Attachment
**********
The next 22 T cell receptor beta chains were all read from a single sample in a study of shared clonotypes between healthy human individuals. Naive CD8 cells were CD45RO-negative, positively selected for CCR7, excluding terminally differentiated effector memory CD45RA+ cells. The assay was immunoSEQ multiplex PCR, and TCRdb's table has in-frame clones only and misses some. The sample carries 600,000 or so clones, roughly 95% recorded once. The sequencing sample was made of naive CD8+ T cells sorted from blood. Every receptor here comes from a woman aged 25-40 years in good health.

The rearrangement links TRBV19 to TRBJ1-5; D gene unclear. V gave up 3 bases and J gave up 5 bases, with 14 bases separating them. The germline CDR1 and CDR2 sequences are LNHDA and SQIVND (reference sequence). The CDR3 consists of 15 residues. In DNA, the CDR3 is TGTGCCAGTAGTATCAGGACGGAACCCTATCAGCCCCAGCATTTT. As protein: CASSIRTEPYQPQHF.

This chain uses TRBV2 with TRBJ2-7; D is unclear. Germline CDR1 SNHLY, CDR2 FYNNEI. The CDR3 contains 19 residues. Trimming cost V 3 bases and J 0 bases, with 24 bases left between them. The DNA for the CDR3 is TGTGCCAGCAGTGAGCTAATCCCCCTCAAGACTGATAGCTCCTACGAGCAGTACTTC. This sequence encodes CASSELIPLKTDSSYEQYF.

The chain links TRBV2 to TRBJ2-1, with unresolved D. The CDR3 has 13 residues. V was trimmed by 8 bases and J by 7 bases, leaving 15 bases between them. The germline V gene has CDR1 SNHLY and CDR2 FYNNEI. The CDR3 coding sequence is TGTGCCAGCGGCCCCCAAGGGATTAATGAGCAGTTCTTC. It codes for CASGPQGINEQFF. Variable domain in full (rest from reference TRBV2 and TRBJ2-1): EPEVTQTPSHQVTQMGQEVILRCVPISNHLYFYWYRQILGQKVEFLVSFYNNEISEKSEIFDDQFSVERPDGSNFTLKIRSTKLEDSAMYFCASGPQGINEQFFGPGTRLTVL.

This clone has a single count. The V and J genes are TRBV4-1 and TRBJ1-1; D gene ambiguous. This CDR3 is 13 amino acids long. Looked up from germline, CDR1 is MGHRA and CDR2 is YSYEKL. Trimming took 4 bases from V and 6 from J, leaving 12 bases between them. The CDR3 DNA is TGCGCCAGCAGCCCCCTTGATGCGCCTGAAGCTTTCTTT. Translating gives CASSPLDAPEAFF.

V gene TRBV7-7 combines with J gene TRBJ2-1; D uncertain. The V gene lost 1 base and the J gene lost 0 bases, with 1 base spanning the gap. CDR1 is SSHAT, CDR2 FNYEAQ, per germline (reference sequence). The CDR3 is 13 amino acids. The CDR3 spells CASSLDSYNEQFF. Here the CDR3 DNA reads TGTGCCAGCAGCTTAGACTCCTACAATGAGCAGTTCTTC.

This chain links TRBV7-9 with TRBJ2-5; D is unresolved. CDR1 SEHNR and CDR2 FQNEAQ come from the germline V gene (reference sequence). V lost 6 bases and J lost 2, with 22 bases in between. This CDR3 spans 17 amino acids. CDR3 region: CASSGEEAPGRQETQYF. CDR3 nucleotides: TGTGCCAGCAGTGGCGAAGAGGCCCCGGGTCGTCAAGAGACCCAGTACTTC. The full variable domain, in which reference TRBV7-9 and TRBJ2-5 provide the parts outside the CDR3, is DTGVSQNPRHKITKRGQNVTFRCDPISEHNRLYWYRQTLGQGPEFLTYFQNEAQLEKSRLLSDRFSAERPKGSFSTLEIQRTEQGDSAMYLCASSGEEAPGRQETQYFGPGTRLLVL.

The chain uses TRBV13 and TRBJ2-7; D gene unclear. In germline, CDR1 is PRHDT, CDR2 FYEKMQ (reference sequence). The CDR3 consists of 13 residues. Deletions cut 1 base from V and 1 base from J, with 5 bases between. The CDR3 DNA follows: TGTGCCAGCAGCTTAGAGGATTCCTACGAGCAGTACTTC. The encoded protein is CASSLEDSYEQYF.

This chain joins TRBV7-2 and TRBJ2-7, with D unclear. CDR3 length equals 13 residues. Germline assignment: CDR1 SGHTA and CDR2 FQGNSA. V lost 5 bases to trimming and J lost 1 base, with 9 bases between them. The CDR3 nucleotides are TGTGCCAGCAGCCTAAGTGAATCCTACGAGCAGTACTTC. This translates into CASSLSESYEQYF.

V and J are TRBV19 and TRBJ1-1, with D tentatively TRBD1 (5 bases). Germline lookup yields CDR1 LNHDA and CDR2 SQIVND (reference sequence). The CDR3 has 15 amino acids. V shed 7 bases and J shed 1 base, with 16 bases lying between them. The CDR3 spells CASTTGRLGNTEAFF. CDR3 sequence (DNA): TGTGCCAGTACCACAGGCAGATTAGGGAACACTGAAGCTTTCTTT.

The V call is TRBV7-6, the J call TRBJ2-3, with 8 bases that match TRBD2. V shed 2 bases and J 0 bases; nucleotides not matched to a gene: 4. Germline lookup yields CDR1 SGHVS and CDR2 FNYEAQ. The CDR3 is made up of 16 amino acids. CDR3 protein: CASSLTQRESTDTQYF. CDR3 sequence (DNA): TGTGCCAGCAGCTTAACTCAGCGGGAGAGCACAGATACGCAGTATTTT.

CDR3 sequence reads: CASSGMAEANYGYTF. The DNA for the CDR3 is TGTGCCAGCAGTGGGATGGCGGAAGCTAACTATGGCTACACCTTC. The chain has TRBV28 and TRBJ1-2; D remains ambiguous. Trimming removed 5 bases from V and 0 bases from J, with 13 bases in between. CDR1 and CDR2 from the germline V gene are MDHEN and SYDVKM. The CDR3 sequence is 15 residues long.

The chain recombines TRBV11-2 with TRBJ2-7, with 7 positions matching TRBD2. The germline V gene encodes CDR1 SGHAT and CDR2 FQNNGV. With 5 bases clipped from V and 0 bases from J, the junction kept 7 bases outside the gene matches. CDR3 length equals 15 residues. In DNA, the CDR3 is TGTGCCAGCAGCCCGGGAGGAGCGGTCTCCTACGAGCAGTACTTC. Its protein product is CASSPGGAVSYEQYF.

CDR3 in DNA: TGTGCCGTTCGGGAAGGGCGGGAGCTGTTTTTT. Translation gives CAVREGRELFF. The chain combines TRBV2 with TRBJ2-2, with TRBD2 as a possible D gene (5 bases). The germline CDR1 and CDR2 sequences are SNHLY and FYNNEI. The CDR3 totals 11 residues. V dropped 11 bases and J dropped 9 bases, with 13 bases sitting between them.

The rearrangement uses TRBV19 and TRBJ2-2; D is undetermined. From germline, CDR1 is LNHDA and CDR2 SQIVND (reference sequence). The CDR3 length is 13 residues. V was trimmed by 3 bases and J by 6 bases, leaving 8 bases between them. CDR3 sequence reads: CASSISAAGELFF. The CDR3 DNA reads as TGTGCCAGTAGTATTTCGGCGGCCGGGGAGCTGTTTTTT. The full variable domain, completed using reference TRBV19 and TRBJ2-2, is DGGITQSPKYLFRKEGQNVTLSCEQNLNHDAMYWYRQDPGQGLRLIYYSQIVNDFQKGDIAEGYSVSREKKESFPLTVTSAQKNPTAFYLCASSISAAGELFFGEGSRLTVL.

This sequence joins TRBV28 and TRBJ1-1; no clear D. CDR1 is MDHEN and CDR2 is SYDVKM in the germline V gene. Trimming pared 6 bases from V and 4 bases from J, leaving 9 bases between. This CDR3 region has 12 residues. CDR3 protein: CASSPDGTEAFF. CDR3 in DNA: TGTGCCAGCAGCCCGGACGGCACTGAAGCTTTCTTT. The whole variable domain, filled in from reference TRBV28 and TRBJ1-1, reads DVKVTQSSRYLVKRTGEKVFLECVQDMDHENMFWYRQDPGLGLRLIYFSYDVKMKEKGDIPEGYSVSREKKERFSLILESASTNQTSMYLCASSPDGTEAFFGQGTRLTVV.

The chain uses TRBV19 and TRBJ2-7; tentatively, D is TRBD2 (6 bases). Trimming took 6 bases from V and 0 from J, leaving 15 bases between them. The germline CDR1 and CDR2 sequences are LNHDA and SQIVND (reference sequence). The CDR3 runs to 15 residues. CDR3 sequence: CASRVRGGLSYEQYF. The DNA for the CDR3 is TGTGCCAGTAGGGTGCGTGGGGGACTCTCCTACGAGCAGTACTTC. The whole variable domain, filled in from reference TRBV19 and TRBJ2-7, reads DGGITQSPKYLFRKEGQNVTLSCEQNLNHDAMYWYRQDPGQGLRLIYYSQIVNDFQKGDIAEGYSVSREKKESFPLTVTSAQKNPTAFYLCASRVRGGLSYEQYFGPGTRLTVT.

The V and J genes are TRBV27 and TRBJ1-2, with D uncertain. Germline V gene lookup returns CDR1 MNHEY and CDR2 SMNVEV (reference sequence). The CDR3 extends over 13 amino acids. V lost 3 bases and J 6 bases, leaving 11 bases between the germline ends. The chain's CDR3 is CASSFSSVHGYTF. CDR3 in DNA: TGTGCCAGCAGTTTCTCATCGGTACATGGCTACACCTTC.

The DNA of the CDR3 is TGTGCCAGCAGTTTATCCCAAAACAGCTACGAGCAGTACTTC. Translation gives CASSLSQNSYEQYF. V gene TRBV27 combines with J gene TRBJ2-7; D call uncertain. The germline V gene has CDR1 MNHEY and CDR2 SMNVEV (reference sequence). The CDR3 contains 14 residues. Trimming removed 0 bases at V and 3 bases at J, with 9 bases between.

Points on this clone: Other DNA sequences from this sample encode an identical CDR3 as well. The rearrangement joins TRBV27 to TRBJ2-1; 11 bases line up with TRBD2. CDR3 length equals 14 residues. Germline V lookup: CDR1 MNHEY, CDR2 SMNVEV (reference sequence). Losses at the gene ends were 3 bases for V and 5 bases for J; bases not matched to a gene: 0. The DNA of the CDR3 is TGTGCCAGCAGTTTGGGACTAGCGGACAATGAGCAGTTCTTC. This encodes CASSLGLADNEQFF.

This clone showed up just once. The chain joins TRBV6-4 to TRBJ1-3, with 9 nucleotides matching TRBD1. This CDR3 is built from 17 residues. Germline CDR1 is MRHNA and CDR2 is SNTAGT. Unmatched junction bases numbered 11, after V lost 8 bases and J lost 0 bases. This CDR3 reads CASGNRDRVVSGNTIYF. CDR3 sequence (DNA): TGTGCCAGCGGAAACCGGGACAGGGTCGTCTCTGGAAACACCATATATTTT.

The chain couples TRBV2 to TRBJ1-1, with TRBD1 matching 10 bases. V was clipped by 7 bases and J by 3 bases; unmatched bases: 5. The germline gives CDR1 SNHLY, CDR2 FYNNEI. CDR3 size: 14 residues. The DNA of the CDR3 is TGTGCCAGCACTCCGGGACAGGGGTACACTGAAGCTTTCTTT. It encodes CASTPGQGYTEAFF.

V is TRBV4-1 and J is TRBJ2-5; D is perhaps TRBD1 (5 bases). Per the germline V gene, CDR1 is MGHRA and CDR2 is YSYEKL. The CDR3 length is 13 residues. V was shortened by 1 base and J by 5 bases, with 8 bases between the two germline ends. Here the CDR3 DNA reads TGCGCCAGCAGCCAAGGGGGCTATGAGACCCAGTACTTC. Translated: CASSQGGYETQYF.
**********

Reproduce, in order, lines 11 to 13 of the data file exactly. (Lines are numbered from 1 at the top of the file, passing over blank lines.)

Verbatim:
The V call is TRBV7-6, the J call TRBJ2-3, with 8 bases that match TRBD2. V shed 2 bases and J 0 bases; nucleotides not matched to a gene: 4. Germline lookup yields CDR1 SGHVS and CDR2 FNYEAQ. The CDR3 is made up of 16 amino acids. CDR3 protein: CASSLTQRESTDTQYF. CDR3 sequence (DNA): TGTGCCAGCAGCTTAACTCAGCGGGAGAGCACAGATACGCAGTATTTT.

CDR3 sequence reads: CASSGMAEANYGYTF. The DNA for the CDR3 is TGTGCCAGCAGTGGGATGGCGGAAGCTAACTATGGCTACACCTTC. The chain has TRBV28 and TRBJ1-2; D remains ambiguous. Trimming removed 5 bases from V and 0 bases from J, with 13 bases in between. CDR1 and CDR2 from the germline V gene are MDHEN and SYDVKM. The CDR3 sequence is 15 residues long.

The chain recombines TRBV11-2 with TRBJ2-7, with 7 positions matching TRBD2. The germline V gene encodes CDR1 SGHAT and CDR2 FQNNGV. With 5 bases clipped from V and 0 bases from J, the junction kept 7 bases outside the gene matches. CDR3 length equals 15 residues. In DNA, the CDR3 is TGTGCCAGCAGCCCGGGAGGAGCGGTCTCCTACGAGCAGTACTTC. Its protein product is CASSPGGAVSYEQYF.